Never knowingly undersolved.

Independent 7,610/Punk

Posted by Ali on March 8th, 2011


I rarely get round to tackling the Guardian or FT puzzle these days (or The Times for that matter), so it’s always good to get a bowlful of Halpern in The Indy every now and then.

This was as entertaining a solve as ever, but very tricky in places, and even having got 26A early on, it took me a good while to finish as my Northern Irish geography is far from great and some of the non-thematic answers were very well disguised (19A being the best example). All the clues are perfectly fair though. Extra plaudits for the hidden answer at 5A and the crafty definition of ‘behind product’ at 29A!

5 ALB – Hidden in speciAL Branch
10 APRON – APR(il) + ON – ‘Chef’s insurance cover’ is a very crafty definition here
11 AVENGER – A V(ery) (GREEN)*
12 ALL OVER – [-g]AL + LOVER
13 OUSE – Cryptic def. OUSE = NO USE = PURPOSELESS
16 MADAM – Cryptic def,a MAD A.M would require a relaxing lunch!
19 SYNONYM – NY (state) rev. in SONY (record people) + M (thousand)
22/15 PORTRUSH – PORT (left) + RUSH (hurry)
23 LEAN – Double def.
26 BELFAST – Odd letters of LiFe in BEAST
28 AGAIN – AGA (foreign leader) + IN (elected)
29 DUNGANNON – DUNG (behind product!) + N(ame) in ANON
30 EGO – GO (try) following [-cod]E
3 OMAGH – MAG (issue) in OH!
5 ARMAGH – M in A RAG + H(ard)
8 ANTRIM – AN + TRIM (orderly)
14 SQUARE MEAL – Spoonerism of “MARE SQUEAL”
17 COLERAINE – COLE (Porter) + RAIN + [-fin]E
19 STRABANE – BARTS rev. + AN E(nglish)
20 MONOTONY – M.O (doctor) + NO TONY!
21 LARIAT – A R[-ope] in TAIL rev.
22 PSEUDO – (USED)* in P.O
24 GLOAT – [-quai]L in GOAT
27 ANNE – Hidden reversal in mainEN NAmes

15 Responses to “Independent 7,610/Punk”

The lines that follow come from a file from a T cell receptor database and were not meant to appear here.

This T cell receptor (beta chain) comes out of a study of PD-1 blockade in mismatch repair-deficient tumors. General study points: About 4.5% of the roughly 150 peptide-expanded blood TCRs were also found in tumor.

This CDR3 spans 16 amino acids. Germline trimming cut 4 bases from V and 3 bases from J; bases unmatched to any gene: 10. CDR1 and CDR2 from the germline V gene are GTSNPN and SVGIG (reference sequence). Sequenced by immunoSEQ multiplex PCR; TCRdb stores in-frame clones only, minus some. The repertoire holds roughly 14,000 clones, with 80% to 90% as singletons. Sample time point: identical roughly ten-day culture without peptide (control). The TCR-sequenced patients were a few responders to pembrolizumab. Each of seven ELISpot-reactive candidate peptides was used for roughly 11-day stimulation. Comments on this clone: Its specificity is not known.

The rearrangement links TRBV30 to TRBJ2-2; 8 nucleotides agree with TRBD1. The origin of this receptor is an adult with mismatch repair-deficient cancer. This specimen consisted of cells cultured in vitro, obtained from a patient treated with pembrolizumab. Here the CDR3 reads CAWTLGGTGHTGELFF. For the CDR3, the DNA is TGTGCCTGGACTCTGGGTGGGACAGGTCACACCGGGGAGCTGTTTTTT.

1. NealH says:

    I found this one of the easier Punks I’ve tackled. The presence of the Irish towns, most of which I’d heard of even if I couldn’t pinpoint them on a map, helped a lot. I liked 9 across, although the definition was pushing the boundaries of CDs. I also liked 20 and 10.

    I thought 19 was a bit convoluted and “similar unit” for a definition seemed a bit weak. I also wasn’t keen on 23 – one of those clues where you’re never totally sure there might not be some other word that fits.

  2. nmsindy says:

    Guess a puzzle like this will depend to some extent on how familiar solvers are with the names which might depend on where they live, but the wordplay was pretty straightforward in all cases. I got LARNE v quickly and that opened the door to the rest so it turned out to be quite an easy puzzle. Some very good clueing as always from Punk, my favourites today were MADAM and MONOTONY. Thanks, Punk, and Ali for the blog.

  3. scchua says:

    Thanks Ali for the blog, and Punk for a fairly easy puzzle, once the theme was cracked.

    3A OMAGH led to the reference clue, but after the more well known Belfast, Armagh, Antrim, I required references to confirm the wordplay for the others. Favourites were 19A SYNONYM, involving a commercial name, 14D SQUARE MEAL, and 20D MONOTONY, an amusing surface. I thought 9A URSA MINOR’s definition was alright – the “bear up” cryptically but fairly indicating the constellation up in the sky.

  4. Eileen says:

    Thanks for the blog, Ali.

    When I saw the first two clues with ‘town north of 26′, on the first scan, I suspected we were in for a North / South crossword, with 26 being Watford.

    However, I quickly got LARNE and the rest fell in without really needing the clues, although I did like the wordplay, especially for Dungannon! Having lived in Northern Ireland years ago, I did know the locations of all the towns.